The Beekeeper, the Baker and the Olive Oil Maker

A growing number of independent food producers is making boutique products. And they don't feel threatened by, or tempted to sell to, the big companies.

Michal Palti
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Michal Palti

Thousands of thin iron needles move slowly up and down in the olive mill at Moshav Bnei Dror. The needles penetrate the olive oil residue in a large receptacle containing water, olive paste and pits. (There is a lot of oil in the pits.) The oil sticks to the needles and is dripped gently into another container. Who would have thought olive oil could be produced this way, in a process reminiscent of Israeli sewing factories in the good old days before globalization?

The method is called Sinolea and it was invented in Italy by a family firm, Rapanelli. Moshav Bnei Dror's olive milling facility is Rapanelli's exclusive representative in Israel. As a boutique olive mill, which produces about 50 tons of olive oil per year and another 200 tons on order from other growers, Bnei Dror sought to produce olive oil in a more gentle way, "which does not exert excessive pressure on the oil," according to David Ben Ze'ev, who started the olive oil facility at the moshav two years ago. "The competition is less difficult in boutique products," Ben Ze'ev says. "We do not play on the field with the big guys and our sales volume is lower, but we hope to turn a nice profit."

The olive mill at Moshav Bnei Dror is one example of a manufacturing facility for boutique products from among a growing group of independent food producers: sophisticated farmers who visit exhibitions and emphasize design and healthy raw materials, bakers who insist on kneading their dough by hand and chocolatiers. The limited Israeli market does not deter the boutique producers. They suffice with selling to a clientele of hundreds of regular customers.

Are they worried about their small business being consumed by one of the large corporations that control the market? It depends who you ask. At Bnei Dror, they have good relations with the large companies.

It is now afternoon, and Ahikam and David Ben Ze'ev, father and son, are sitting at a table with Irit Bachar, the facility's technologist who is certified to taste olive oil by the International Olive Oil Council.

The olive oil facility at Bnei Dror was built near an older facility that used the traditional millstone method. "It was very romantic," says Ahikam, "but the quality of the oil was not good enough in our opinion." The moshav was looking for a good way to utilize the moshav's many olive trees and they wanted "to produce the best olive oil in the country." So they imported the Sinolea machine from Italy, which tenderly extracts the oil from the mixture and drips it slowly into a container. "The result is an especially low level of acidity, less than one 10th of the Israeli standard. The level of acidity is an indication of the quality of the oil. It will remain fresh for a long time and will not spoil," Bachar explains.

The olive pickers from Bnei Dror place a row of small colored glasses on the table for Bachar to use in explaining the qualities of the oil: The Syrian olive is more bitter and produces oil with a different taste; the Manzanillo olive yields a delicate and more "rounded" oil; green olives produce oil with a "green and herbal" taste and oil from ripe olives has the aroma of ripeness. Unlike in wine tasting, the oil is eventually swallowed and Bachar has become accustomed to swallowing a handsome quantity of oil. "I'm still can't do it," says David Ben Ze'ev, "despite the fact that I use olive oil in every home dish."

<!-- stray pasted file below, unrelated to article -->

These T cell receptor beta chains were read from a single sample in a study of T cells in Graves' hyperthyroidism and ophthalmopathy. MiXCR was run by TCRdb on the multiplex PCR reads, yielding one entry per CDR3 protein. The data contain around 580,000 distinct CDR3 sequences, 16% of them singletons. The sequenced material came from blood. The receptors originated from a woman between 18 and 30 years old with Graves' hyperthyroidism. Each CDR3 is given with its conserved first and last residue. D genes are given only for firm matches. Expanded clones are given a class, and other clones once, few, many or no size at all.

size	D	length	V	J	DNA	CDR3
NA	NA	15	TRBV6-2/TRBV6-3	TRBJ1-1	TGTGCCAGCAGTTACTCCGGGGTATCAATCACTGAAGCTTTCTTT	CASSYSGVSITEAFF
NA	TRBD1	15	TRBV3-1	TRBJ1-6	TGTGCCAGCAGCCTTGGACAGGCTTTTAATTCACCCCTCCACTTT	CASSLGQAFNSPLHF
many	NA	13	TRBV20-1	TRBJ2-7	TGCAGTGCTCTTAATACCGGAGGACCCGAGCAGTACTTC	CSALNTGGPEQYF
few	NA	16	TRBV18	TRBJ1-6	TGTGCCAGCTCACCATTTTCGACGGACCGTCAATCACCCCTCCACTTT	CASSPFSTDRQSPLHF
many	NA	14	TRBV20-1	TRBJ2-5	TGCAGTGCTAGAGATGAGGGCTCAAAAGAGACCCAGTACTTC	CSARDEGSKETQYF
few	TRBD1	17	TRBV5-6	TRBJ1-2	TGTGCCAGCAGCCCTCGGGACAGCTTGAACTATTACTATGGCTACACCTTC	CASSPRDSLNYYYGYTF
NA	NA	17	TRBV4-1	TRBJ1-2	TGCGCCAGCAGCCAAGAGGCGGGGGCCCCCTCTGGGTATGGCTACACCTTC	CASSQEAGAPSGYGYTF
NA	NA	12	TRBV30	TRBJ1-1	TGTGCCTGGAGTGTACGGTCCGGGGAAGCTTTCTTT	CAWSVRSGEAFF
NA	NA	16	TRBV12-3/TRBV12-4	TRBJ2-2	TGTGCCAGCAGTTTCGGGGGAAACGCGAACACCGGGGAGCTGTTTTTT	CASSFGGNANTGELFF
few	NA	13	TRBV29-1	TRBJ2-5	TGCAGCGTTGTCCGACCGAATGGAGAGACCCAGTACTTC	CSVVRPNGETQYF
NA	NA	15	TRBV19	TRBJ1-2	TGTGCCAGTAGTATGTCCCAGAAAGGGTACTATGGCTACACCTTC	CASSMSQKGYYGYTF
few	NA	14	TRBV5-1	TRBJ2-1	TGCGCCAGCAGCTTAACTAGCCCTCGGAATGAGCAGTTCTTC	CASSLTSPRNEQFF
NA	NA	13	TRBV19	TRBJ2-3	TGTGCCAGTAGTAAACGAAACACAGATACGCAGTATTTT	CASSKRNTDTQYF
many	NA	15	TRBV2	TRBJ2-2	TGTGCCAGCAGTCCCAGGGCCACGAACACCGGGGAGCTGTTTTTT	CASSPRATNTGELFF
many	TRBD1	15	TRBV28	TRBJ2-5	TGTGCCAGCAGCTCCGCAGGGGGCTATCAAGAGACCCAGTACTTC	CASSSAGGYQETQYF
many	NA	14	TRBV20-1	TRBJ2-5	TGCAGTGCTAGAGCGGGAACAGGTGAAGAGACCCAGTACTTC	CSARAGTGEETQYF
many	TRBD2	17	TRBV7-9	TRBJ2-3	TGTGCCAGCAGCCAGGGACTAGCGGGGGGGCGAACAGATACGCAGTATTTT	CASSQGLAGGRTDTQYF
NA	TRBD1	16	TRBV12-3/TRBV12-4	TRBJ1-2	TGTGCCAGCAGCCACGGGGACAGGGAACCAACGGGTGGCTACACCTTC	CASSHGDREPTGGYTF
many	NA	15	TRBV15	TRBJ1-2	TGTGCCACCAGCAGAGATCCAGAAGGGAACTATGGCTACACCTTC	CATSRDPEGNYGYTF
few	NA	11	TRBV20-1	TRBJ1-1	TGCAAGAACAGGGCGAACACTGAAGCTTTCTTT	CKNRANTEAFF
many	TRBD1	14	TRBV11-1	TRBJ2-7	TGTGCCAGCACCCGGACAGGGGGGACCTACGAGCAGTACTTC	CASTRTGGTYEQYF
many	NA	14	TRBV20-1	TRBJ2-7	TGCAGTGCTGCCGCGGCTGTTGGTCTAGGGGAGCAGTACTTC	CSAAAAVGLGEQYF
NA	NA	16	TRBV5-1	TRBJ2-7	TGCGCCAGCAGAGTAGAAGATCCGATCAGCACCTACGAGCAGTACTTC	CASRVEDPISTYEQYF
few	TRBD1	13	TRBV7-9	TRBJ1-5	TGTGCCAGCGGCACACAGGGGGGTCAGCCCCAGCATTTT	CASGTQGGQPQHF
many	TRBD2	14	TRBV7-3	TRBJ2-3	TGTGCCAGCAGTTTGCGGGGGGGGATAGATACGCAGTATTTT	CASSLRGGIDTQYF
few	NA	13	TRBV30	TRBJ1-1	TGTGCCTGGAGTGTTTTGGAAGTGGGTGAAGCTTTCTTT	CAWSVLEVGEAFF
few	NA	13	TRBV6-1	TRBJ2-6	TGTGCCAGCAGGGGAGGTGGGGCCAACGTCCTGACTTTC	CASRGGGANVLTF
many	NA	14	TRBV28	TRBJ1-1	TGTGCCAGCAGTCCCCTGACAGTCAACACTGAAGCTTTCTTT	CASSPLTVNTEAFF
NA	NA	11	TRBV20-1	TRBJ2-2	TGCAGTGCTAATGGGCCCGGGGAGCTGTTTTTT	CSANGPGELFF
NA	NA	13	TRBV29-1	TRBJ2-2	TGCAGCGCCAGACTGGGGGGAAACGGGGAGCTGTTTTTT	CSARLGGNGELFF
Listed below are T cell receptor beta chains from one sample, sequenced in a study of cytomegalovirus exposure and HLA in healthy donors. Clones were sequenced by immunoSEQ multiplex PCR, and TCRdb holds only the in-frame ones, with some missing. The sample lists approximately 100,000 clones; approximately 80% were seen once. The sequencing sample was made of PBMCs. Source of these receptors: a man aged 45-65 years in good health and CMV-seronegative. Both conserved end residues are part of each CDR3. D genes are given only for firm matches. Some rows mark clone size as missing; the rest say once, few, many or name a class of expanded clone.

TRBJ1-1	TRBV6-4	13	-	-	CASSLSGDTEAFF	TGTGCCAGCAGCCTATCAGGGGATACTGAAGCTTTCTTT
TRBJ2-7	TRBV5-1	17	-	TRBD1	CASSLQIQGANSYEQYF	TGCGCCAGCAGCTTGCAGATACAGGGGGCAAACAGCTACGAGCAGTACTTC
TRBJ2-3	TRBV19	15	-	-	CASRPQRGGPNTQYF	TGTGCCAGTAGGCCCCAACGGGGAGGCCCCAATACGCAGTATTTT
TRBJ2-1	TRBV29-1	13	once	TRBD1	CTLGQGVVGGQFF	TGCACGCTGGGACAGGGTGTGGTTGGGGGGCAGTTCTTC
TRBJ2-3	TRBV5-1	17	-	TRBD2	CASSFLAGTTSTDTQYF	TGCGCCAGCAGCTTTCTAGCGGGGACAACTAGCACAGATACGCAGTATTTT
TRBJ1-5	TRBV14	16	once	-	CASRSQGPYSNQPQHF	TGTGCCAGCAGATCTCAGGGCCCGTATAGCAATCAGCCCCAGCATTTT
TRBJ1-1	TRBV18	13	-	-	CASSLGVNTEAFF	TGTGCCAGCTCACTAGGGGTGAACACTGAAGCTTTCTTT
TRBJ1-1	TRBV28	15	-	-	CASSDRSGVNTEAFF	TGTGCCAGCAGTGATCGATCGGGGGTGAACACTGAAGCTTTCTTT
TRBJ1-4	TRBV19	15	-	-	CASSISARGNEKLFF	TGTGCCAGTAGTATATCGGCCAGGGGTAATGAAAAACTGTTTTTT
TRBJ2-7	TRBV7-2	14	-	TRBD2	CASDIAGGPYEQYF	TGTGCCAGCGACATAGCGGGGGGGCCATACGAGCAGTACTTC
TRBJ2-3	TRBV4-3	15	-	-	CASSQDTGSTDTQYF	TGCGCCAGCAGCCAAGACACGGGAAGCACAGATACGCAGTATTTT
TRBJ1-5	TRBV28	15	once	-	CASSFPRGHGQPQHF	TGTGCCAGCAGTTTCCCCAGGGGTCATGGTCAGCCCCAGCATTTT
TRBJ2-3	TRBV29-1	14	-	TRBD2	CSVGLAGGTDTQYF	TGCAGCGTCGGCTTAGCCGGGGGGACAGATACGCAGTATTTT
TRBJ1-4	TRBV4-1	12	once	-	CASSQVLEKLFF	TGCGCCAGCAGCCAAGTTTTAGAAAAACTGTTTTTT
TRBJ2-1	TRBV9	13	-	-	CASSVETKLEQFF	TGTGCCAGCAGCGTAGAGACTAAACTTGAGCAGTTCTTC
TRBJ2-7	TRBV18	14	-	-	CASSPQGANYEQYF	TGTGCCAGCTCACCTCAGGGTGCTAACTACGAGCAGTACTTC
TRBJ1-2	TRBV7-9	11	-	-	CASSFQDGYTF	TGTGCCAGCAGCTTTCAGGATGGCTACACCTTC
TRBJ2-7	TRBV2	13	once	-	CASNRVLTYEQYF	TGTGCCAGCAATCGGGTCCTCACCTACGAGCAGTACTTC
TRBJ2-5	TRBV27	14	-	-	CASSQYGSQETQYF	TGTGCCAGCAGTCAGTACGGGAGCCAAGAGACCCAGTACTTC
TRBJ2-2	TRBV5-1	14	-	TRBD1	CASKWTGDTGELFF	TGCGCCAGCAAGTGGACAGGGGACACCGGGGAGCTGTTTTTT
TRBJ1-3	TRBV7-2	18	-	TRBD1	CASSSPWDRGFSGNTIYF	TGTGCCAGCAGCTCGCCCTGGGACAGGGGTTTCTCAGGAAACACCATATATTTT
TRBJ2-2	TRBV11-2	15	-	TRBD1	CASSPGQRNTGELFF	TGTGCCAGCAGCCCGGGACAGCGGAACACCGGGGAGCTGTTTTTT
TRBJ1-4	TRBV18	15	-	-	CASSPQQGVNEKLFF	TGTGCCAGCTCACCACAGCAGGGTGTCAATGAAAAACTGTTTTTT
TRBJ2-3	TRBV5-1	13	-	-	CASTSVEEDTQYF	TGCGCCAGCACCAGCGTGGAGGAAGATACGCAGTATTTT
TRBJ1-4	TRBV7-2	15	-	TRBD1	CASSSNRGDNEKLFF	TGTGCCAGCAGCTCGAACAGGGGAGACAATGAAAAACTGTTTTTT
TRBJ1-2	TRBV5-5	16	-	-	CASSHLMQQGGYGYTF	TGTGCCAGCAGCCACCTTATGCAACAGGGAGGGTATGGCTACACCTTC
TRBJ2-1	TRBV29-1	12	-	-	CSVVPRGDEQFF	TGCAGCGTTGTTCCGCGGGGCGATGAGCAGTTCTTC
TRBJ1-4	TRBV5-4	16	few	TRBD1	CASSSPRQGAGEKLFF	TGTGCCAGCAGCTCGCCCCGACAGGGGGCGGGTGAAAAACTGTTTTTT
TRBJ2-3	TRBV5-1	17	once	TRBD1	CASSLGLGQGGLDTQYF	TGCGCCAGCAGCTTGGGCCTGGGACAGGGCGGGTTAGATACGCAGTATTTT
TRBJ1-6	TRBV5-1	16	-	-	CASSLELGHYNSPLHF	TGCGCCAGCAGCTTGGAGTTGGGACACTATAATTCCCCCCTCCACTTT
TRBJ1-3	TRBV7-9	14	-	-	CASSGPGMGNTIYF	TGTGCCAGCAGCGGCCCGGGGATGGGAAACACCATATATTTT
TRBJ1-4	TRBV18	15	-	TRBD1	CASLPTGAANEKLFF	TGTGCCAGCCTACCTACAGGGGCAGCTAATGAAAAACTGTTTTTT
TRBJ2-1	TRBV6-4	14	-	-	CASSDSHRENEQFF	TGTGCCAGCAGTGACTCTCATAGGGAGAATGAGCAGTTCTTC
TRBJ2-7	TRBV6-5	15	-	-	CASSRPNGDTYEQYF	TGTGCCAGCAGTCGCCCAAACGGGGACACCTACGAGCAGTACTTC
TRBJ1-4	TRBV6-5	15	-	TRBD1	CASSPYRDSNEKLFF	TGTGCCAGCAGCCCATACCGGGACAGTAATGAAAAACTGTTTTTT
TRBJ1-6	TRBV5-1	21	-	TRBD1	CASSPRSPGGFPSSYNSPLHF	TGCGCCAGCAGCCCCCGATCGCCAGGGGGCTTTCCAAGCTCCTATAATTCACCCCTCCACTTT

Bnei Dror olive oil is also in demand from the large companies. "But we are farmers," Ahikam says. "This is our moshav's industry." Meanwhile, they cooperate with the Carmel Mizrahi company, which will represent them at an exhibition of high-quality Israeli food products in New York. "If we get an offer from a high-tech company, with high-tech figures, perhaps we'll consider it," he laughs. "But we won't get such an offer, and we do not aspire to this."

Money from honey

Netta Lin has also received offers to acquire the family business. Lin manages the Lin Bee Farm at Kfar Bilu with her brother Yuval Lin, producing honey and health products. There are 12 workers at the farm, which has some 1,000 hives producing about 200 tons of honey each year. Netta and Yuval have worked the farm since the 1980s and have jointly managed it since the mid-1990s. Besides producing honey, the farm also offers a wide variety of health spreads, including halva, tehina and dates in honey.

Lin is not a typical girl from a farming moshav. She is an architect and Bezalel graduate who continues to plan projects. Her sister is the artist Hilla Lulu-Lin. "Hilla and I had a design studio together in Jaffa," says Lin. "Hilla traveled to the United States and I needed to make a living. Yuval was already in the business and I joined him, replacing my father. Gradually, I learned the job."

In addition to her work as an architect-honey producer, Lin also found time to bear five children and develop a new line of products with her brother. She says she is always thinking, "What else can we do with honey?" Lin likes working in the honey business and the freedom the family business provides. "I like the family atmosphere, that decisions are easier because there are only a few decision makers, and sometimes we hold meetings via telephone. This is really comfortable. We provide a respectable livelihood for 12 families - is there a better feeling than that?"